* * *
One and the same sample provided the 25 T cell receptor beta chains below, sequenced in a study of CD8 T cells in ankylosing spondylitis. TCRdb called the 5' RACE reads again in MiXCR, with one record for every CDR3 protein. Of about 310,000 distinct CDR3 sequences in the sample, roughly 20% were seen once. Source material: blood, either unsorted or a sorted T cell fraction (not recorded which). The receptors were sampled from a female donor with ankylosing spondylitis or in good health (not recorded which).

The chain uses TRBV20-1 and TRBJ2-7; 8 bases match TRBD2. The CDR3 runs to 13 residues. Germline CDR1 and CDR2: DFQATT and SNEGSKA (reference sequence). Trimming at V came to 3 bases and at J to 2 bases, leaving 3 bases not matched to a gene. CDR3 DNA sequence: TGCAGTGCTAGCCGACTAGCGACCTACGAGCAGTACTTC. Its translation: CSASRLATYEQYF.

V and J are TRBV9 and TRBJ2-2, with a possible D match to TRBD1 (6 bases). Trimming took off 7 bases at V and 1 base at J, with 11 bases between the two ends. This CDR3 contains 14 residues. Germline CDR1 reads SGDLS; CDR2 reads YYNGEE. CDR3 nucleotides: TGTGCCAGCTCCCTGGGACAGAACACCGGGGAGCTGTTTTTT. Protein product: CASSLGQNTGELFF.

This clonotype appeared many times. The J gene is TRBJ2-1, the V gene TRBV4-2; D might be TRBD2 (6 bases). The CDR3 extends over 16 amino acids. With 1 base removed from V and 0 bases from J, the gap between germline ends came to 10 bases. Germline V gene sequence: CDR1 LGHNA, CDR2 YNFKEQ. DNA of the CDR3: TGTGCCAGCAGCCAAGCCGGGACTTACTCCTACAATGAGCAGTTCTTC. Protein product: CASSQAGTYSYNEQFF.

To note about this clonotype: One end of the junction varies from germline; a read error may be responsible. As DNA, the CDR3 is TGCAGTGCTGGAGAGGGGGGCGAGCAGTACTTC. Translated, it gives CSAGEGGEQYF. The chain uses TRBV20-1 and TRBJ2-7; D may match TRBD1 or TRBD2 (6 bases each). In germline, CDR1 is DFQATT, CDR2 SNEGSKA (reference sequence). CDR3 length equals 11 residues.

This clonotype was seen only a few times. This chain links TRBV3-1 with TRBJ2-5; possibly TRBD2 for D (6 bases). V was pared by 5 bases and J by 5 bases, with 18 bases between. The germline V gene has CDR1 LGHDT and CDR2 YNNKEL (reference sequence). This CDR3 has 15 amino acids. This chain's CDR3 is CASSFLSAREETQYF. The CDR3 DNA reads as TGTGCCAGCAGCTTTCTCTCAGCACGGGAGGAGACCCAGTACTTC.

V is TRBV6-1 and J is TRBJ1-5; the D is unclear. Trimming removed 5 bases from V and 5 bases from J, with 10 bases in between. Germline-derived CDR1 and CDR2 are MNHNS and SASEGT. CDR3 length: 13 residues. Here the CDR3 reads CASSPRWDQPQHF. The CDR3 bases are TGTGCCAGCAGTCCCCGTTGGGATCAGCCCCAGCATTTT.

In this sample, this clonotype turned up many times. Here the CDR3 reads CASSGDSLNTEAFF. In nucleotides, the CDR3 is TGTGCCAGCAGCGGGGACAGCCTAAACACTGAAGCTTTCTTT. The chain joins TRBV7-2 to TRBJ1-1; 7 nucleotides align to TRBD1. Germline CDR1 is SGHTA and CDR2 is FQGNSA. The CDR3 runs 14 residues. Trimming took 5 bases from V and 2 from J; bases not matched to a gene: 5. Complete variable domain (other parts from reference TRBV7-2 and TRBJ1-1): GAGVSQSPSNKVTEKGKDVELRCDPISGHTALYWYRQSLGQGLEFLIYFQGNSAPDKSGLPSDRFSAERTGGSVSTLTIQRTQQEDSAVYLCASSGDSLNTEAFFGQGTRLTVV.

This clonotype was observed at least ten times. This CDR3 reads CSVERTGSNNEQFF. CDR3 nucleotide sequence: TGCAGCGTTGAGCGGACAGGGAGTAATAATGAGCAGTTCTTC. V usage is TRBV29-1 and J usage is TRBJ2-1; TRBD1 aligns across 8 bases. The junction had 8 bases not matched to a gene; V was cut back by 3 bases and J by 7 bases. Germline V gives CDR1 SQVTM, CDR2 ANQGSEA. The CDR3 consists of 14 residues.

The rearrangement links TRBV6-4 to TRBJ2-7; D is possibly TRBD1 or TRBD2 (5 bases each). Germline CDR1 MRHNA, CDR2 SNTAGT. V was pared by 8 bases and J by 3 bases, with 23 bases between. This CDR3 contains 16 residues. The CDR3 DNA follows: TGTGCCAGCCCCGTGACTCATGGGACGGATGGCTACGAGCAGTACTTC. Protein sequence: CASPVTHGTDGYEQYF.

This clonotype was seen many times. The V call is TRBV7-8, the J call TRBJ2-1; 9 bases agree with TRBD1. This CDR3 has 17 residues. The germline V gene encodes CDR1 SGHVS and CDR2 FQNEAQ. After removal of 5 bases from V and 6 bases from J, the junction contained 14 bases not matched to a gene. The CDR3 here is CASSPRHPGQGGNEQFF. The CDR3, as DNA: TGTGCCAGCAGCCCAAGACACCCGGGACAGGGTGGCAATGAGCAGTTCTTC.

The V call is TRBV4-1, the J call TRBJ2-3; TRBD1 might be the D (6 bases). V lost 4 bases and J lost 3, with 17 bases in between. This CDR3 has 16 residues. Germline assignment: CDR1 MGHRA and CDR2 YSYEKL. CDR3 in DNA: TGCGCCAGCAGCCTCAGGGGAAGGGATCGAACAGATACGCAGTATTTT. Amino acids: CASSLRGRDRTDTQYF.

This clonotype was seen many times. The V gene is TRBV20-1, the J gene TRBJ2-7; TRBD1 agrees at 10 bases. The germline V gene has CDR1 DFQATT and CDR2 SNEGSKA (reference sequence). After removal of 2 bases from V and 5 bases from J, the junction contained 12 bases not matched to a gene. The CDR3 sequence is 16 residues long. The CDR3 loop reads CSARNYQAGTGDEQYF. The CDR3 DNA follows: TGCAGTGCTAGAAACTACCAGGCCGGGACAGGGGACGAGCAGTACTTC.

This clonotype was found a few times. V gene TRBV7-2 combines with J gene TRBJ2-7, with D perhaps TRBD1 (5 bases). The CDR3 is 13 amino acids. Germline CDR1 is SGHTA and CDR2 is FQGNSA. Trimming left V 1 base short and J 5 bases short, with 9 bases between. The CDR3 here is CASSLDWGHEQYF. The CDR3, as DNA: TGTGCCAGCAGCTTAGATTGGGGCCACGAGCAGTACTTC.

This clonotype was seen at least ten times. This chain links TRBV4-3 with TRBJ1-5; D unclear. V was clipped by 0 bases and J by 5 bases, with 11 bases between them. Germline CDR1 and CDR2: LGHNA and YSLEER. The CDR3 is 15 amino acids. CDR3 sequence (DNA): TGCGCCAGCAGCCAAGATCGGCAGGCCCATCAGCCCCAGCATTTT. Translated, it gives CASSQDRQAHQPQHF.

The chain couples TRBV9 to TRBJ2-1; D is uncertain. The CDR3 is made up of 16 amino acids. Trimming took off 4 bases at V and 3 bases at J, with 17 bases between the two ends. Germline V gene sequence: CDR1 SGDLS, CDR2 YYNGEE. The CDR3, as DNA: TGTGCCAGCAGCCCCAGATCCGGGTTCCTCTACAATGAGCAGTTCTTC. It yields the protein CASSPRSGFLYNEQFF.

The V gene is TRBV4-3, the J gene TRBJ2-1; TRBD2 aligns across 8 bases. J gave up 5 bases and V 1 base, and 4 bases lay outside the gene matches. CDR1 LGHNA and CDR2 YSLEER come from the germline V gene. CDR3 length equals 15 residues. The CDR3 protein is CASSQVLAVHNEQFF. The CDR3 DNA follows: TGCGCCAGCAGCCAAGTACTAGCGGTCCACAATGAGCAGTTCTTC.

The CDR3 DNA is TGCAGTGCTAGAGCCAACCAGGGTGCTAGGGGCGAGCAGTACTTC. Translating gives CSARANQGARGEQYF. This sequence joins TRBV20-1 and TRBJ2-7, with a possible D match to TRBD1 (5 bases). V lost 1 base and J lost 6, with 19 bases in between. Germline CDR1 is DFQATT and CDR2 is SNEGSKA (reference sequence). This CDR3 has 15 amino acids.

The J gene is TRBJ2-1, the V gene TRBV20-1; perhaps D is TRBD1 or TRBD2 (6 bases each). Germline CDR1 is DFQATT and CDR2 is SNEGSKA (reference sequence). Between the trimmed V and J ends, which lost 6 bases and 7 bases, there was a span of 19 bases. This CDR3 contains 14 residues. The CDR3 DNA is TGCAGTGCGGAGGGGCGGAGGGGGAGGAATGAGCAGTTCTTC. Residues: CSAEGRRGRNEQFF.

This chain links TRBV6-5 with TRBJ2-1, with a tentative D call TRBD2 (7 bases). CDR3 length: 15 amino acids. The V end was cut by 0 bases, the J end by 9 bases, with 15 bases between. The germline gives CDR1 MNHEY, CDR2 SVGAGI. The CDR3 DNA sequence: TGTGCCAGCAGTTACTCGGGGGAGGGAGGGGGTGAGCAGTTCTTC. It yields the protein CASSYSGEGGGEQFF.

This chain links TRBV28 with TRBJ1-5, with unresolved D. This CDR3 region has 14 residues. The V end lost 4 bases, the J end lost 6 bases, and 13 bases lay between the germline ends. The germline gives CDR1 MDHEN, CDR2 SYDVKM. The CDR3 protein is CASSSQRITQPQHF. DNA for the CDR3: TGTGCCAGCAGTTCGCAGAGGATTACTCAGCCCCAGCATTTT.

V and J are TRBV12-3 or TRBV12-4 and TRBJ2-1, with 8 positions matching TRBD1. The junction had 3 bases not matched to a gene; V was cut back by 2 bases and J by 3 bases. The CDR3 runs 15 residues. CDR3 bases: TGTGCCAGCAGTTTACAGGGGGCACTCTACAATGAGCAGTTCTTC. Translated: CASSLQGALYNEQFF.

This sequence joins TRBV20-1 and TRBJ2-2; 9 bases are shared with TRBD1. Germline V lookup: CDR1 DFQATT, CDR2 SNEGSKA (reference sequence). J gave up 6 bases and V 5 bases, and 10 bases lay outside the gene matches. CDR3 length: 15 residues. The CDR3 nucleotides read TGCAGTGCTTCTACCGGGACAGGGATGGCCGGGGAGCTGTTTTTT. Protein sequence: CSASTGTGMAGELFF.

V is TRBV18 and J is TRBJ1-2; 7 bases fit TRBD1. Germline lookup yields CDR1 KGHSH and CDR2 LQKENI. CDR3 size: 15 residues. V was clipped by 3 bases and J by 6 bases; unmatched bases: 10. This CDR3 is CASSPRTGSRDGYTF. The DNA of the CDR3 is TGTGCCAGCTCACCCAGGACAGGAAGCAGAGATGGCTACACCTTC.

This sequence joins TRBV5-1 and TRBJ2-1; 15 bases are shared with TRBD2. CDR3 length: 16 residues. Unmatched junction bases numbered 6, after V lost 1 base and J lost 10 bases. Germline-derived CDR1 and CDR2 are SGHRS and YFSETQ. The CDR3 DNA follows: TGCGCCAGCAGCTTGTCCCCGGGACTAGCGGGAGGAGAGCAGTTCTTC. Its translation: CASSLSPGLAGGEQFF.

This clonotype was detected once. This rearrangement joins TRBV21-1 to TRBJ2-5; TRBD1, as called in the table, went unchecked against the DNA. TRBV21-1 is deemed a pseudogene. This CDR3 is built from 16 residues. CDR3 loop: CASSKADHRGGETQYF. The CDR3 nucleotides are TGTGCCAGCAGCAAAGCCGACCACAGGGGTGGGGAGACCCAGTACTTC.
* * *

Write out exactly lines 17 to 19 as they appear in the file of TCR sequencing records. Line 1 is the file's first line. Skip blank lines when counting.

The V gene is TRBV4-3, the J gene TRBJ2-1; TRBD2 aligns across 8 bases. J gave up 5 bases and V 1 base, and 4 bases lay outside the gene matches. CDR1 LGHNA and CDR2 YSLEER come from the germline V gene. CDR3 length equals 15 residues. The CDR3 protein is CASSQVLAVHNEQFF. The CDR3 DNA follows: TGCGCCAGCAGCCAAGTACTAGCGGTCCACAATGAGCAGTTCTTC.

The CDR3 DNA is TGCAGTGCTAGAGCCAACCAGGGTGCTAGGGGCGAGCAGTACTTC. Translating gives CSARANQGARGEQYF. This sequence joins TRBV20-1 and TRBJ2-7, with a possible D match to TRBD1 (5 bases). V lost 1 base and J lost 6, with 19 bases in between. Germline CDR1 is DFQATT and CDR2 is SNEGSKA (reference sequence). This CDR3 has 15 amino acids.

The J gene is TRBJ2-1, the V gene TRBV20-1; perhaps D is TRBD1 or TRBD2 (6 bases each). Germline CDR1 is DFQATT and CDR2 is SNEGSKA (reference sequence). Between the trimmed V and J ends, which lost 6 bases and 7 bases, there was a span of 19 bases. This CDR3 contains 14 residues. The CDR3 DNA is TGCAGTGCGGAGGGGCGGAGGGGGAGGAATGAGCAGTTCTTC. Residues: CSAEGRRGRNEQFF.